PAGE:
30Apr 30 April 2013. Tuesday in the Fifth Week of Easter

Acts 14:19ff. Jews persuade the crowds to stone Paul and leave him for dead; but he survives, and continues his ministry.

Jn 14:27ff. Peace I leave with you; my peace I give to you.

First Reading: Acts 14:19-28

But Jews came there from Antioch and Iconium and won over the crowds. Then they stoned Paul and dragged him out of the city, supposing that he was dead. But when the disciples surrounded him, he got up and went into the city. The next day he went on with Barnabas to Derbe.

After they had proclaimed the good news to that city and had made many disciples, they returned to Lystra, then on to Iconium and Antioch. There they strengthened the souls of the disciples and encouraged them to continue in the faith, saying, “It is through many persecutions that we must enter the kingdom of God.” And after they had appointed elders for them in each church, with prayer and fasting they entrusted them to the Lord in whom they had come to believe.

Then they passed through Pisidia and came to Pamphylia. When they had spoken the word in Perga, they went down to Attalia. From there they sailed back to Antioch, where they had been commended to the grace of God for the work that they had completed. When they arrived, they called the church together and related all that God had done with them, and how he had opened a door of faith for the Gentiles. And they stayed there with the disciples for some time.

Gospel: John 14:27-31

Peace I leave with you; my peace I give to you. I do not give to you as the world gives. Do not let your hearts be troubled, and do not let them be afraid. You heard me say to you, ‘I am going away, and I am coming to you.’ If you loved me, you would rejoice that I am going to the Father, because the Father is greater than I. And now I have told you this before it occurs, so that when it does occur, you may believe. I will no longer talk much with you, for the ruler of this world is coming. He has no power over me; but I do as the Father has commanded me, so that the world may know that I love the Father. Rise, let us be on our way.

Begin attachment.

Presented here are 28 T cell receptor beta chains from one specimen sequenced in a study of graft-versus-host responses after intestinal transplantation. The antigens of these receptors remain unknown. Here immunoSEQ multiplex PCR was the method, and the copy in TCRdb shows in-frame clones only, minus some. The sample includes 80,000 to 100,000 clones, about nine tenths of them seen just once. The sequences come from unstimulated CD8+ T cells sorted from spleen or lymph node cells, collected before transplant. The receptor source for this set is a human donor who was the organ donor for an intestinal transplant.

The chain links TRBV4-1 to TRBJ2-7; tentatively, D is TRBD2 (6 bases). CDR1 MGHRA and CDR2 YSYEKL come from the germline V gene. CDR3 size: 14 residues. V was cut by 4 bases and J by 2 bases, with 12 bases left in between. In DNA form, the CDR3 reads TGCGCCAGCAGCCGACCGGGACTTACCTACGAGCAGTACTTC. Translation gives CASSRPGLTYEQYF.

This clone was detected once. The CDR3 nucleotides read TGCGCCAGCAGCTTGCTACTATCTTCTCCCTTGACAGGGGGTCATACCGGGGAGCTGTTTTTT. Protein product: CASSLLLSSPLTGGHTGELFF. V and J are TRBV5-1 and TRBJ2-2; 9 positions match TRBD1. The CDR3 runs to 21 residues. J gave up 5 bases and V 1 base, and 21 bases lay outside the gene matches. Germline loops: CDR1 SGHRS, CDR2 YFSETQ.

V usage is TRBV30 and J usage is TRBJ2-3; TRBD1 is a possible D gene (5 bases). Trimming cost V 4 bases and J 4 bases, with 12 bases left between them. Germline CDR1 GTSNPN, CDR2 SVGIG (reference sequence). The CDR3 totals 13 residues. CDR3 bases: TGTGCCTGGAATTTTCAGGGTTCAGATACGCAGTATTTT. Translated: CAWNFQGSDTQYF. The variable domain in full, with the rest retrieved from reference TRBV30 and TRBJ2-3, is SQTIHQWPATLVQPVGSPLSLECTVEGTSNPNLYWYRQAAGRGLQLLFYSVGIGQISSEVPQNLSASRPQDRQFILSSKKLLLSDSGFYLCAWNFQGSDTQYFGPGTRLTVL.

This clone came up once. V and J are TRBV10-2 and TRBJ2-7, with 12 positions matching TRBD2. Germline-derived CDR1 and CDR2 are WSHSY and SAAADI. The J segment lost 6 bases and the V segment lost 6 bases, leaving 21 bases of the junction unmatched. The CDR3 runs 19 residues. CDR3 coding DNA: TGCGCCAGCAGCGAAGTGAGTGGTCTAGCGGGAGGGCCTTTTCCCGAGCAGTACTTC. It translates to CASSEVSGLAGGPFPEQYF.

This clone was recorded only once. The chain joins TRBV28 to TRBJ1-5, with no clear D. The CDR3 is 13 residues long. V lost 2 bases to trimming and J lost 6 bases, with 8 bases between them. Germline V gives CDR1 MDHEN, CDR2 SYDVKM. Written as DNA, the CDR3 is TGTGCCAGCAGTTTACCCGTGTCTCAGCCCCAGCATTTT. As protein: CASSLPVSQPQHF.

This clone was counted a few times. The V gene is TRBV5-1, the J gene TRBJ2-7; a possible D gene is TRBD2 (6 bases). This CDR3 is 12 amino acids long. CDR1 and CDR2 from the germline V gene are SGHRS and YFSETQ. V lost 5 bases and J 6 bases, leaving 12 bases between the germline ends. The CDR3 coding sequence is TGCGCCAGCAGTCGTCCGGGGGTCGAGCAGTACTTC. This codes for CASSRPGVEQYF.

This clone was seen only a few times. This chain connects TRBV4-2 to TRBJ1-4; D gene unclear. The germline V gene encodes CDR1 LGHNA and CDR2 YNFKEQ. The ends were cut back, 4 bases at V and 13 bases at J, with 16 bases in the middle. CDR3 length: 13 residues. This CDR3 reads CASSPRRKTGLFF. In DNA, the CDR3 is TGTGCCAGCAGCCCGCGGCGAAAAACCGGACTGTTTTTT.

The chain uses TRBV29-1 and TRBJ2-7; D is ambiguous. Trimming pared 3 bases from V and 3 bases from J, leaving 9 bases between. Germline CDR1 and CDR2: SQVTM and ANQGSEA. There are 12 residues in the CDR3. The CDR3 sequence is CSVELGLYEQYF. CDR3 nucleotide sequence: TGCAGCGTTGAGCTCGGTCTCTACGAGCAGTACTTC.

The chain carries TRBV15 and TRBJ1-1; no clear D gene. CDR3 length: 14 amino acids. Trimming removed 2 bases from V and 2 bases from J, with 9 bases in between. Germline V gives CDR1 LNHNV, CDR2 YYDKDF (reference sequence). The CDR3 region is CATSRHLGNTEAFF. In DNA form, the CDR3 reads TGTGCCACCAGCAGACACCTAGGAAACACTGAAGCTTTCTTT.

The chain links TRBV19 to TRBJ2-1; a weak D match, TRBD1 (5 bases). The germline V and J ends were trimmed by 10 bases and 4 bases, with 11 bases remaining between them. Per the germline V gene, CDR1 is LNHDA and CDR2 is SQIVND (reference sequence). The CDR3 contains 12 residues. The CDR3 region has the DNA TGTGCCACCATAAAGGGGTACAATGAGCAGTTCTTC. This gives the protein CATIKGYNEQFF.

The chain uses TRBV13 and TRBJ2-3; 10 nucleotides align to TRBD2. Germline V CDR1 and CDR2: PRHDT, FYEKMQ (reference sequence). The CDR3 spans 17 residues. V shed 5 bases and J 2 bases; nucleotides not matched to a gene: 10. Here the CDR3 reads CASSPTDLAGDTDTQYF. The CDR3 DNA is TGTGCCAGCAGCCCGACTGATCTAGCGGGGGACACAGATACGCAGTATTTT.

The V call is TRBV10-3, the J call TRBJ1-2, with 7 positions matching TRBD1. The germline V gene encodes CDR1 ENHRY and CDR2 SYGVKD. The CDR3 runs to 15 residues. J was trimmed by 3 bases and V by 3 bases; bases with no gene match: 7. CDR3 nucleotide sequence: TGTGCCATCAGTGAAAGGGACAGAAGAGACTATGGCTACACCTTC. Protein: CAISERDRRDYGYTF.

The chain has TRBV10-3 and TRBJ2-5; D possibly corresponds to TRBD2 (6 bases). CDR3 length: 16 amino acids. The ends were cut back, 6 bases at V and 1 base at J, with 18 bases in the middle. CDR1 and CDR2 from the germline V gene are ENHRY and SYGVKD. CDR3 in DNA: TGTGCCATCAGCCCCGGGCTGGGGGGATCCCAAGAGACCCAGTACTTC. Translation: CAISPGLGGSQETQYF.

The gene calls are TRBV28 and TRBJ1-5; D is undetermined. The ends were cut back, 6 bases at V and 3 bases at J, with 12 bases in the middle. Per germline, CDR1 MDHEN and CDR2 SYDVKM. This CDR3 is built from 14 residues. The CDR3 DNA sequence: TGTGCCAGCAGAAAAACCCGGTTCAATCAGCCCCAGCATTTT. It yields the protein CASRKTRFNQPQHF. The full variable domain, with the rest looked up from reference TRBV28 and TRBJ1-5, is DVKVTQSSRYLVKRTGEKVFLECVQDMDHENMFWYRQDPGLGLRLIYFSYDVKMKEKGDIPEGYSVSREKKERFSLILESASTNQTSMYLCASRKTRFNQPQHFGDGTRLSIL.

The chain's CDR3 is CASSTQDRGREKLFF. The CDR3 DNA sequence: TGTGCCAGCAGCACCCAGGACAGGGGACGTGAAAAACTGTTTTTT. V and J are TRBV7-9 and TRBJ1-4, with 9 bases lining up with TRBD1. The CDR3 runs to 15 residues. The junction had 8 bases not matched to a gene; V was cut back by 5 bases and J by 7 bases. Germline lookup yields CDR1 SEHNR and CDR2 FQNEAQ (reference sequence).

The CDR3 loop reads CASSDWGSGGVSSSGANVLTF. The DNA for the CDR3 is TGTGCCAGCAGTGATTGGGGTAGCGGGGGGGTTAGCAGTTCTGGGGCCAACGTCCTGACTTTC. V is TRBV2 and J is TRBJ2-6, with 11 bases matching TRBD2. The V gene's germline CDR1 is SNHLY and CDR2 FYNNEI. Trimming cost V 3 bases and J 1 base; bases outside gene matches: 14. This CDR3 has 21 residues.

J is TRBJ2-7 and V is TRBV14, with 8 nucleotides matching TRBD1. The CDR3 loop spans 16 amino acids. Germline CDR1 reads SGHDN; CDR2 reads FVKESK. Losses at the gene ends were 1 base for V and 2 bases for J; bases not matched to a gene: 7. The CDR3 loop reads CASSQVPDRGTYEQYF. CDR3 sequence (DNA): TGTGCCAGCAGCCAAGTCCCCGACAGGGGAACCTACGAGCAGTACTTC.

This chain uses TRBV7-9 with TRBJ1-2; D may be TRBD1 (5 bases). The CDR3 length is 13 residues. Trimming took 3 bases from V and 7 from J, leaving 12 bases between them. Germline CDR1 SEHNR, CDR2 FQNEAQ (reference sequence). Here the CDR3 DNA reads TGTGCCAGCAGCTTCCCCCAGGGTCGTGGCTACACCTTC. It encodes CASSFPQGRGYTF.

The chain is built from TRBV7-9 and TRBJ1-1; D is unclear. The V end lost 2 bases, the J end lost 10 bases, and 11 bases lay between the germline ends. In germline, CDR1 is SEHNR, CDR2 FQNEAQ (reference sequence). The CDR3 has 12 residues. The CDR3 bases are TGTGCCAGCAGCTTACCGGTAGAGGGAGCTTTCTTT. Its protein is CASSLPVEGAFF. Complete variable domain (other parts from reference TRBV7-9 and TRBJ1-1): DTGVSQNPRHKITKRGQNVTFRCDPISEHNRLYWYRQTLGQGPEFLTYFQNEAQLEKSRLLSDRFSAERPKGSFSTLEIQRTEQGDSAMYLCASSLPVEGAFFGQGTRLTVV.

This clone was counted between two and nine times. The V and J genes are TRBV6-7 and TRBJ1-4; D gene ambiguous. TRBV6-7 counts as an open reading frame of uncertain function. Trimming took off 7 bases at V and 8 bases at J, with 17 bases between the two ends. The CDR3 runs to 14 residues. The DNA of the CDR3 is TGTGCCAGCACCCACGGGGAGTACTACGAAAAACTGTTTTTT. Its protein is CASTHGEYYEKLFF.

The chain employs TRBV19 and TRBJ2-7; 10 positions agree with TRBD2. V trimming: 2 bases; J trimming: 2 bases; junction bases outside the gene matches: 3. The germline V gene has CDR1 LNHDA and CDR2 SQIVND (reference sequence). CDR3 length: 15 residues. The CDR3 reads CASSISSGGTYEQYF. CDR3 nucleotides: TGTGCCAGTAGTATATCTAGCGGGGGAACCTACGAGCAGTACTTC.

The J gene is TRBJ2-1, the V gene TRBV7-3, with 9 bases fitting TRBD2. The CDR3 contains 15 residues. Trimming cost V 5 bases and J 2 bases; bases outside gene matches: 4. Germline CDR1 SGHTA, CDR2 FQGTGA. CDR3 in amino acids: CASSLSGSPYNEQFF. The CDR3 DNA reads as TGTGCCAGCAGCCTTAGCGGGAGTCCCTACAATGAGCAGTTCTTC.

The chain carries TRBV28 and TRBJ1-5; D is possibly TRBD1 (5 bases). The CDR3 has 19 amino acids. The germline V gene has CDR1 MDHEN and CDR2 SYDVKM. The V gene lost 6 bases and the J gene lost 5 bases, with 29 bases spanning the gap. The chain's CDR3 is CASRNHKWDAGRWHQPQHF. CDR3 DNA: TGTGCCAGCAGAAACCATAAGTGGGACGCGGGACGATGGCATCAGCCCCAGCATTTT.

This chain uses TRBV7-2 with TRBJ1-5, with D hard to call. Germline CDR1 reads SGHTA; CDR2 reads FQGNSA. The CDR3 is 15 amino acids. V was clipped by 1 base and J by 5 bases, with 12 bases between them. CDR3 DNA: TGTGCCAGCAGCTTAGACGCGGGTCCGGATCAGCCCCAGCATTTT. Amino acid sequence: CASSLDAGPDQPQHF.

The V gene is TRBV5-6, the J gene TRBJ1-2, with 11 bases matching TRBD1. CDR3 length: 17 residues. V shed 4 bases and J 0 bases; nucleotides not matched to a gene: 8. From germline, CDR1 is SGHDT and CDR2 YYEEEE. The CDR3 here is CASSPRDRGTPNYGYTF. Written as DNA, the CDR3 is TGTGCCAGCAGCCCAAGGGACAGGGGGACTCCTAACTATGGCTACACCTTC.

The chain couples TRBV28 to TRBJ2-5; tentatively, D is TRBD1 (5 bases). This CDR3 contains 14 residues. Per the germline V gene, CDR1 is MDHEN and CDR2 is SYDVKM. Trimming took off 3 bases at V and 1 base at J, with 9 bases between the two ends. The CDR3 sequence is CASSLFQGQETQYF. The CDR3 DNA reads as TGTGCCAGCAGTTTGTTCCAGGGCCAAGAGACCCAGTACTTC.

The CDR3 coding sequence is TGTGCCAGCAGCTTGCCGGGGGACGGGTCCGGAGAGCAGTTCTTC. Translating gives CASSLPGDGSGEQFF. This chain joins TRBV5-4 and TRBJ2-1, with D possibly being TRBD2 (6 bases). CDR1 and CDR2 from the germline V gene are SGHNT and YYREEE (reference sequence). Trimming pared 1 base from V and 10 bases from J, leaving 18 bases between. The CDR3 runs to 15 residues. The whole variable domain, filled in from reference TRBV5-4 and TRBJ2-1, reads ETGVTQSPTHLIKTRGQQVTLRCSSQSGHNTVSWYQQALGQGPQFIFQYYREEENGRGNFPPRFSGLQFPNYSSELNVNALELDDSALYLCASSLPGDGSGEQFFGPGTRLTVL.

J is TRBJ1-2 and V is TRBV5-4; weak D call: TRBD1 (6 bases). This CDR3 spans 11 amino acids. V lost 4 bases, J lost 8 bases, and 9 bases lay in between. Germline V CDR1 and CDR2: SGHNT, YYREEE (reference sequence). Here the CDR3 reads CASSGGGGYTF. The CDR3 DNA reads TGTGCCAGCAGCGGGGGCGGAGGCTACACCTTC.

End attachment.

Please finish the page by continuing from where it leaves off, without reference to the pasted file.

Living in Jesus, our Way of Life

Jesus speaks of going away; of returning to the Father. He has come into our world in obedience to the Father’s will, and now at the bidding of the Father he directs his face toward the cross, resurrection and ascension. Jesus will be reunited with the Father and the Spirit. Earlier, Philip had begged Jesus; “Show us the Father and that will be enough for us.” Still earlier, Thomas had argued with Jesus: “Lord, we do not know where you are going. How can we know the way?” Jesus said, as seen in the gospel of last Friday, “I am going to prepare a place for you … I am the way.”

One of the ways by which we follow Jesus into his life with the Father and the Spirit, is to allow for prayer in the deepest part of ourselves. Here is where God’s temple stands; this is where we hear God’s word  that requires our obedience. To disobey would be to neglect our inmost selves as created by God.

Jesus is the way to the Father. We can know that way only by faith, and faith means a surrender out of love to the unknown. This unknown aspect of faith becomes all the more mysterious and undecipherable because it is not a quality of an object but the love of a person, or rather of three united persons, the Father, the Son and the Spirit.

Like Paul and Barnabas the door is opened for us to achieve our mission in life. But following such ideals entails some suffering! As St. Paul said to the Christians in Antioch: “We must undergo many trials if we are to enter into the reign of God.” Paul could speak from experience. He had just been stoned and left for dead at Pisidia. It may have been easier for Paul to face persecution than to bear with jealousy which prompted the persecution. We are called by Jesus to peace. And peace means forgiving others, bearing with other’s differences, even misunderstanding and jealousy, and getting on with our mission in life.